Process for producing chalcogen containing compounds
United States Patent 4462938

Phosgene iminium chloride has been used as a reagent in a variety of reactions to produce compounds useful in the preparation of organic conductors, inorganic complexes, and heterocyclic compounds. This reagent undergoes expedient reactions with either H2 Se or H2 S. Of particular interest is a synthetic process beginning with the production of dichalcogen carbamate by the reaction of phosgene iminium chloride with, for example, H2 Se followed by subsequent processing steps to produce tetramethyl tetraselenafulvalene.

Wudl, Fred (Far Hills, NJ)
Application Number:
Publication Date:
Filing Date:
AT & T Bell Laboratories (Murray Hill, NJ)
Primary Class:
Other Classes:
544/75, 549/39, 562/899
International Classes:
C07C391/00; C07D345/00; (IPC1-7): C07C155/04; C07C163/00; C07D409/04; C07D421/04
Field of Search:
260/239R, 260/550, 564/75
View Patent Images:
US Patent References:
2888445Thiocarbamyl amine disulfide accelerators1959-05-26Hardman564/75

Other References:
Bechgaard et al. J. Org. Chem., vol. 40, No. 6, (1975), pp. 746-749.
Barnard et al., J. Chem Soc. pp. 2922-2926, (1961).
Rosenbaum et al., J. for Prakt. Chemie, 19, pp. 1-13, (1963).
Eilingfeld et al, Angew Chem., 73, pp. 836-845, (1960).
Primary Examiner:
Attorney, Agent or Firm:
I claim:

1. In a process for the synthesis of tetraselenafulvalenes comprising the steps of performing a series of reactions utilizing a diselenocarbamate as a reactant to ultimately form said tetraselenafulvalene, the improvement comprising the synthesis of said diselenocarbamate through the reaction of a reactant represented by the formula ##STR5## with the selenium containing entity produced by the combination of hydrogen selenide with a mild non-nucleophilic base wherein R1 and R2 are hydrocarbon residues which are sufficiently small that prevention of said reaction through steric hindrance is substantially avoided and wherein X- comprises an anion.

2. The process of claim 1 wherein said N, N disubstituted immonium dichlorocarbonyl salt is chosen from the group consisting of chloride and bromide salts.

3. The process of claim 1 wherein said hydrocarbon residues are methyl groups.

4. The process of claim 1 wherein said tetrasubstituted tetraselenafulvalene is tetramethyl tetraselenafulvalene.

5. The process of claim 1 wherein said mild non-nucleophilic base comprises a tertiary amine.

6. The process of claim 5 wherein said tertiary amine comprises triethyl amine.

7. A process for producing a compound represented by the formula ##STR6## the improvement comprising producing said compound by reaction of a reactant represented by the formula ##STR7## with the selenium containing entity produced by the combination of hydrogen selenide with a mild non-nucleophilic base wherein R1 and R2 are hydrocarbon residues which are sufficiently small that prevention of said reaction through steric hindrance is substantially avoided and wherein X- comprises an anion.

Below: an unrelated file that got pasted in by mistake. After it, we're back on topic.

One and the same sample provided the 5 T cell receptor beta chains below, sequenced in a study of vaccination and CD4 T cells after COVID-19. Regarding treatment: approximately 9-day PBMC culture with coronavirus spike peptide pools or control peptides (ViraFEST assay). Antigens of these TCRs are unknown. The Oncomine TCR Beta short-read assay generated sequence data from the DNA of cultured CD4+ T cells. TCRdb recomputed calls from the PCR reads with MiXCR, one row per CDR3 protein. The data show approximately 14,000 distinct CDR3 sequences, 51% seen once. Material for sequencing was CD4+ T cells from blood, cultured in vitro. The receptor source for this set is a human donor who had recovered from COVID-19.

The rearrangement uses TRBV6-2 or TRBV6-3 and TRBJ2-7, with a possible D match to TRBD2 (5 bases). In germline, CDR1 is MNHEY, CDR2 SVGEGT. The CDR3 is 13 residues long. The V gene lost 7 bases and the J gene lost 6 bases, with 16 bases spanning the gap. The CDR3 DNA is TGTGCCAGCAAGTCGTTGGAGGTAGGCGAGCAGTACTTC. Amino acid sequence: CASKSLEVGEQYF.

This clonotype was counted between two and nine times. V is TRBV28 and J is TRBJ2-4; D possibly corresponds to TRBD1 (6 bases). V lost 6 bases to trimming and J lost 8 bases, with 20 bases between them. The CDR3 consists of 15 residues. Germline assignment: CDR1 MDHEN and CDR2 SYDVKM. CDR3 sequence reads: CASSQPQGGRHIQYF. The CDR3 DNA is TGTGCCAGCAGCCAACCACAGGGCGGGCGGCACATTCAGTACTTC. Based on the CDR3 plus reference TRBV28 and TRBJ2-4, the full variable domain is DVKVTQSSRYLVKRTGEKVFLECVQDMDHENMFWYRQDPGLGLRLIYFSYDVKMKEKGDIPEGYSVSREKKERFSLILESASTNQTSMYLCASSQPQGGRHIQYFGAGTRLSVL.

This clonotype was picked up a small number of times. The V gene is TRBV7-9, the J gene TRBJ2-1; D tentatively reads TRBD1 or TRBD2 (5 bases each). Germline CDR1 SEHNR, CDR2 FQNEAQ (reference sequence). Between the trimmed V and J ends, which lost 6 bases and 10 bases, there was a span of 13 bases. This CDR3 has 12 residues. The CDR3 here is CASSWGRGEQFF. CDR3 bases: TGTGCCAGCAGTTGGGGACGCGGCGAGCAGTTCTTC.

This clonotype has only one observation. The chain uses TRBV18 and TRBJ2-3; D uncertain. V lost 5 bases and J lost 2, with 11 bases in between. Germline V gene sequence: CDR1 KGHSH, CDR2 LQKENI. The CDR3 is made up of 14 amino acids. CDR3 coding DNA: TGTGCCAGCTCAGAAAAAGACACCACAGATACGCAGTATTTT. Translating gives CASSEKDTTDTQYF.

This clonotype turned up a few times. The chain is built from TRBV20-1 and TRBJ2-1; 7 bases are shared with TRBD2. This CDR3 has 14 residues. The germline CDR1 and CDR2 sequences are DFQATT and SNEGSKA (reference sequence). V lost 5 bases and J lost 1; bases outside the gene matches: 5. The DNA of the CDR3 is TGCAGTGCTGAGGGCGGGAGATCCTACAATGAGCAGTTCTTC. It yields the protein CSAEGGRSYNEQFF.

8. The process of claim 7 wherein said mild non-nucleophilic base comprises a tertiary amine.

9. The process of claim 8 wherein said tertiary amine comprises triethyl amine.



1. Field of the Invention

This invention relates to chemical synthesis and, more particularly, to chemical synthesis involving chalcogens.

2. Art Background

The use of Se and S in organic and inorganic chemistry has been investigated for many years. However, interest has intensified particularly in organic Se and S chemistry since various heterocyclic compounds containing these elements have shown unusual properties such as high electronic conductivity useful for a variety of applications such as the production of high field magnets. For example, the discovery that tetramethyl tetraselenafulvalene is a superconductor at temperatures of approximately 0.9 degrees K. and pressures of approximately 12 Kbar has generated a great deal of excitement.

The synthesis of chalcogen, and particularly of Se containing compounds such as tetramethyl tetraselenafulvalene, however, often relies on the reactions of extremely undesirable materials such as carbon diselenide. Unfortunately, this reagent is both necessary for producing CSe bonds (through the production of dichalcogen carbamate), and also particularly inappropriate for most commercial synthetic processes. Carbon diselenide, in fact, has several disadvantageous properties. For example, its odor is among the most noxious of all commonly used reagents. This undesirable property is compounded by its high density that makes typical fumehoods ineffective for removing its vapors from the atmosphere. This problem discourages its use in industry for synthetic processes. Additionally, its odor makes commercial synthesis unacceptable to the communities where production plants might be located.